May 2009

How Rate of Wear Impacts Oil Analysis
by Andy Widay
Business Manager, Eastern U.S. Region

When clean oil is first put into an engine, detectable wear metals are relatively low and can be attributed to carryover from oil trapped in the engine. As the engine operates, wear metals begin to accumulate. The rate at which wear metals are added can vary based upon a multitude of factors, including oil condition, operating problems, and the load demands placed on the engine. If wear particles do not have a way in which to exit the oil (such as filtration, magnetic drain plugs for ferrous particles, or oil leaks), they will continue to accumulate as long as the engine is in service. If the time interval between samples is not consistent, the effects of the variance will impact the accuracy of preset limits.

In 1996, ALS Staveley Services began working on “Rate of Wear” analysis as a means to eliminate varying drain intervals as a source of oil analysis error. The project was initiated to improve determinations made as a result of readings on wear metals that continuously accumulate the longer oil is in service. Extensive studies conducted on wear levels throughout oil drain intervals have since proven valid the theory that factoring the service life of the oil into threshold limits is imperative. In conjunction with statistical tools used to regularly condense the wealth of available sample data, these studies have helped to refine to a statistical science the process of setting limits for flagging abnormal data.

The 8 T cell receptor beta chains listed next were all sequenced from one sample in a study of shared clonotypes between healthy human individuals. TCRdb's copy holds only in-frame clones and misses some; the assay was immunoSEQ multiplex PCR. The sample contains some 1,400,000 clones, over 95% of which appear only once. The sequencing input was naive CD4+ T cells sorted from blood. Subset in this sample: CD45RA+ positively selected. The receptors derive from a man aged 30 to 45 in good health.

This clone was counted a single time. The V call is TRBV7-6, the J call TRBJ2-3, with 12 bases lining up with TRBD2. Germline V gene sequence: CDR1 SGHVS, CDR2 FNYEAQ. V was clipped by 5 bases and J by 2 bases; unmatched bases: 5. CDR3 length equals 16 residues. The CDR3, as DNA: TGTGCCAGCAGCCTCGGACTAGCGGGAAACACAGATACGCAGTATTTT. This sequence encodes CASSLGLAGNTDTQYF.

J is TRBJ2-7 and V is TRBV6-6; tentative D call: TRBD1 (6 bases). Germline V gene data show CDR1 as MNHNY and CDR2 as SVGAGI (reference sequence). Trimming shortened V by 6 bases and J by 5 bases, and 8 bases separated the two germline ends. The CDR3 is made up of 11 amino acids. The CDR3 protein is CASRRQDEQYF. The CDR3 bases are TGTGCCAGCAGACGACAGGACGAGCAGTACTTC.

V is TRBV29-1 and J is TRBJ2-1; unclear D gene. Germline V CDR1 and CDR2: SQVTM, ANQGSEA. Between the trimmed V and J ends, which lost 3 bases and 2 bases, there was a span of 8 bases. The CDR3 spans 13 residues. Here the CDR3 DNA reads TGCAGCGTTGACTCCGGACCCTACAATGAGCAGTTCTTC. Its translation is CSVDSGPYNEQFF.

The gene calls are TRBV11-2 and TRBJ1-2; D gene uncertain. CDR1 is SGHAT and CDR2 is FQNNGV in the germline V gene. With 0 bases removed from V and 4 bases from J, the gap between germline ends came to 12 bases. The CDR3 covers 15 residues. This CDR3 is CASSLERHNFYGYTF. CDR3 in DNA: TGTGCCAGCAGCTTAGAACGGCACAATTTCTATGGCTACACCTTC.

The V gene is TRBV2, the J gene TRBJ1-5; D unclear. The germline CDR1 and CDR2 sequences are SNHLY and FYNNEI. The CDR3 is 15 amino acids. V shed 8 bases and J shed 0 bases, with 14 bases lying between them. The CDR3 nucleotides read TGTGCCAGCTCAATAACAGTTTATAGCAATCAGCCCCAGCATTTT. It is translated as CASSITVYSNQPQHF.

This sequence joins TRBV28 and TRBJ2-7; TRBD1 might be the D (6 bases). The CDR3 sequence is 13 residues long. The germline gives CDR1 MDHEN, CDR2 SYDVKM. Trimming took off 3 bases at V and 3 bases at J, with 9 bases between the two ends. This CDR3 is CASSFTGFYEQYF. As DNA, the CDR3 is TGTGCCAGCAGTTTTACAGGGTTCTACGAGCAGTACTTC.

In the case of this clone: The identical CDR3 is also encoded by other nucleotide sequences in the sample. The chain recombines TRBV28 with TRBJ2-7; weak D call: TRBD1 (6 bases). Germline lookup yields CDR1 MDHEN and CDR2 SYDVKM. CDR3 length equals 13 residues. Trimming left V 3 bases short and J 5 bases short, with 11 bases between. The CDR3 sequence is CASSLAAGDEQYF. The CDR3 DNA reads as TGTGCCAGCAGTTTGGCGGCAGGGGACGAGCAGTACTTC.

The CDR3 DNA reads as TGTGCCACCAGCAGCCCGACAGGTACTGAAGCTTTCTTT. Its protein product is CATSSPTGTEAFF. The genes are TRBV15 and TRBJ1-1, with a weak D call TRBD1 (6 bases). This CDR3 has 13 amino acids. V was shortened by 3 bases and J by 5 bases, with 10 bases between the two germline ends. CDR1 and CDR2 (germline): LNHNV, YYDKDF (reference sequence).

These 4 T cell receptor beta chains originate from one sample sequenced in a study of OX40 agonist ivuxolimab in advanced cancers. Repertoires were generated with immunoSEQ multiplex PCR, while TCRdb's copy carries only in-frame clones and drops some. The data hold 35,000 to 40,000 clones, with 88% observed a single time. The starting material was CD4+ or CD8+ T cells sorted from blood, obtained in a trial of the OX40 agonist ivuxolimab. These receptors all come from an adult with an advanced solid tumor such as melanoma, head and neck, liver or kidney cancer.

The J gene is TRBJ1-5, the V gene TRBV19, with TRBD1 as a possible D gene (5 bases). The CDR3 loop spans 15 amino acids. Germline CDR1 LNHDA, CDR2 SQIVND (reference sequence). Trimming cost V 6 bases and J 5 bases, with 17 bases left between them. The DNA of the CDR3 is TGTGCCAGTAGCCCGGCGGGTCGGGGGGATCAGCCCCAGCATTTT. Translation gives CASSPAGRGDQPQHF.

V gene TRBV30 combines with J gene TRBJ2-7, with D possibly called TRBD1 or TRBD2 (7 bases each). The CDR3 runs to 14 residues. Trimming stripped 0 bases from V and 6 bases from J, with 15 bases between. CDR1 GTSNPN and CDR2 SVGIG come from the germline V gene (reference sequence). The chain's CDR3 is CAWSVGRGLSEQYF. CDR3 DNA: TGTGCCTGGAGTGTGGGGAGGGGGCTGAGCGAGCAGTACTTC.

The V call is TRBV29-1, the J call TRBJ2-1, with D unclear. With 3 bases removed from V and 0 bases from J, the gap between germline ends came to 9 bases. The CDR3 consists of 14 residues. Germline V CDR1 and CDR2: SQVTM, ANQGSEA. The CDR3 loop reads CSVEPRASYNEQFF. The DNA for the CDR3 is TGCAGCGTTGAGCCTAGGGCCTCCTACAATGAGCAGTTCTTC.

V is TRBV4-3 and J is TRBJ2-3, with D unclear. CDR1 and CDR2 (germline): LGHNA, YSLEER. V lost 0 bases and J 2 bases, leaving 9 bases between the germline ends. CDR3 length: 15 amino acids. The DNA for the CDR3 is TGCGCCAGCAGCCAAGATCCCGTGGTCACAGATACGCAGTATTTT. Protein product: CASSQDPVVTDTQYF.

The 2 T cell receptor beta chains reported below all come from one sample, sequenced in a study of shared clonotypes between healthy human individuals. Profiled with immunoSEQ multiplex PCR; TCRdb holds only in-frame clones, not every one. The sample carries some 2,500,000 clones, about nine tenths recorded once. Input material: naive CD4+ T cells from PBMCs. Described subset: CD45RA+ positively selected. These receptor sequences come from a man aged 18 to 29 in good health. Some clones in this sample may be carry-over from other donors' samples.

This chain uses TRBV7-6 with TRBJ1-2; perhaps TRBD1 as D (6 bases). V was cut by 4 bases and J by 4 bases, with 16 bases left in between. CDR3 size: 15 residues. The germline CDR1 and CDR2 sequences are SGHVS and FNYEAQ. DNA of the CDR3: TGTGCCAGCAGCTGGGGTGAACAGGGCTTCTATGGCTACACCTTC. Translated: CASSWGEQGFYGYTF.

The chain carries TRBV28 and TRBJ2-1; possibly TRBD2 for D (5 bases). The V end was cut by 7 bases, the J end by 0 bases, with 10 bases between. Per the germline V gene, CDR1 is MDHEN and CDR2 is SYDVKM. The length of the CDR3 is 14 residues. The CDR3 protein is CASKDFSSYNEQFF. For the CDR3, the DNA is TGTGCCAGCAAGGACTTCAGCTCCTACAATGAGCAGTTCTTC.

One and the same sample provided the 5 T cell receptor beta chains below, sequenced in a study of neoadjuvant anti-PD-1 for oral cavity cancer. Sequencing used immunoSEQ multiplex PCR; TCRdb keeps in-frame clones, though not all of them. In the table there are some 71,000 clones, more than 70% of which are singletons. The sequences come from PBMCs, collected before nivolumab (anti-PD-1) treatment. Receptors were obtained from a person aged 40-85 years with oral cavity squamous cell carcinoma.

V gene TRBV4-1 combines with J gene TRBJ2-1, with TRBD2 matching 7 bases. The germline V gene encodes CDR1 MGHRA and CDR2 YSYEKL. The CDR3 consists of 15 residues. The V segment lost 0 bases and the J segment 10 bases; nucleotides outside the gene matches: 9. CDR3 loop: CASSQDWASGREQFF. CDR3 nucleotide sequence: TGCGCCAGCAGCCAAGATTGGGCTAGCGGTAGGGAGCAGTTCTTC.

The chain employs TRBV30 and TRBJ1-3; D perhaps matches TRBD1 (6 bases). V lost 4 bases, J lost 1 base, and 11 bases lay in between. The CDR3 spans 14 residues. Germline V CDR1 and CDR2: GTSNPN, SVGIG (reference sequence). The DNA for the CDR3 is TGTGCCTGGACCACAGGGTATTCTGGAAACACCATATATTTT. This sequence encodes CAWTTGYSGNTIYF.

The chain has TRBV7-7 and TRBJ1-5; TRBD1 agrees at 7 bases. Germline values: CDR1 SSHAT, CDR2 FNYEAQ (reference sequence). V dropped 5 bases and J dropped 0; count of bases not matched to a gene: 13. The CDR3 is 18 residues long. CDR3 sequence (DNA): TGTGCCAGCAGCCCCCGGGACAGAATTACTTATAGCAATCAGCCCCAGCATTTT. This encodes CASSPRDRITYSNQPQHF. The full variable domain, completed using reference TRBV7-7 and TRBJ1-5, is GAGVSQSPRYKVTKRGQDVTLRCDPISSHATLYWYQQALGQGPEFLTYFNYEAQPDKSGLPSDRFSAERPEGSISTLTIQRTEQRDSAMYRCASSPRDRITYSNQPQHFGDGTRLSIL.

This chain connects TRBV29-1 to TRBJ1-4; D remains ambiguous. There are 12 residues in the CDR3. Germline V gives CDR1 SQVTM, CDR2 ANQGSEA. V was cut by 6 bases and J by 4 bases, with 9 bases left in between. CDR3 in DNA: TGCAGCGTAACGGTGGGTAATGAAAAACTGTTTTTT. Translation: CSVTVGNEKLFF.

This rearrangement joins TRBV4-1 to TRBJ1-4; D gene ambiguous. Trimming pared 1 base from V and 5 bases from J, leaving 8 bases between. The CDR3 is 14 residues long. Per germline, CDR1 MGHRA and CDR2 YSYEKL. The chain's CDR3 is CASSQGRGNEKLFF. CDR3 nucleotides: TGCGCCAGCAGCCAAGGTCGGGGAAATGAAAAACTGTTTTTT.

Normalizing test results using the service life of the oil requires that the information from the customer be complete and accurate. With today’s available technology, handwritten information on paperwork accompanying the sample is no longer the most economical way of accomplishing this. This information is often already stored electronically by the equipment owner for other purposes. Automating methods to transmit this information to the laboratory results in labor savings for the customer because customers spend less time completing forms. There are only two requirements to accomplish this operational efficiency: a data export file and a unique identifier on the bottle, such as a barcode. The testing laboratory’s laboratory information management system matches the customer data to the sample via the barcode scan.

The payback for accurately recording the in-service life of the oil and incorporating it into the interpretation of results is a higher level of precision that only adds value to the conclusions reached.

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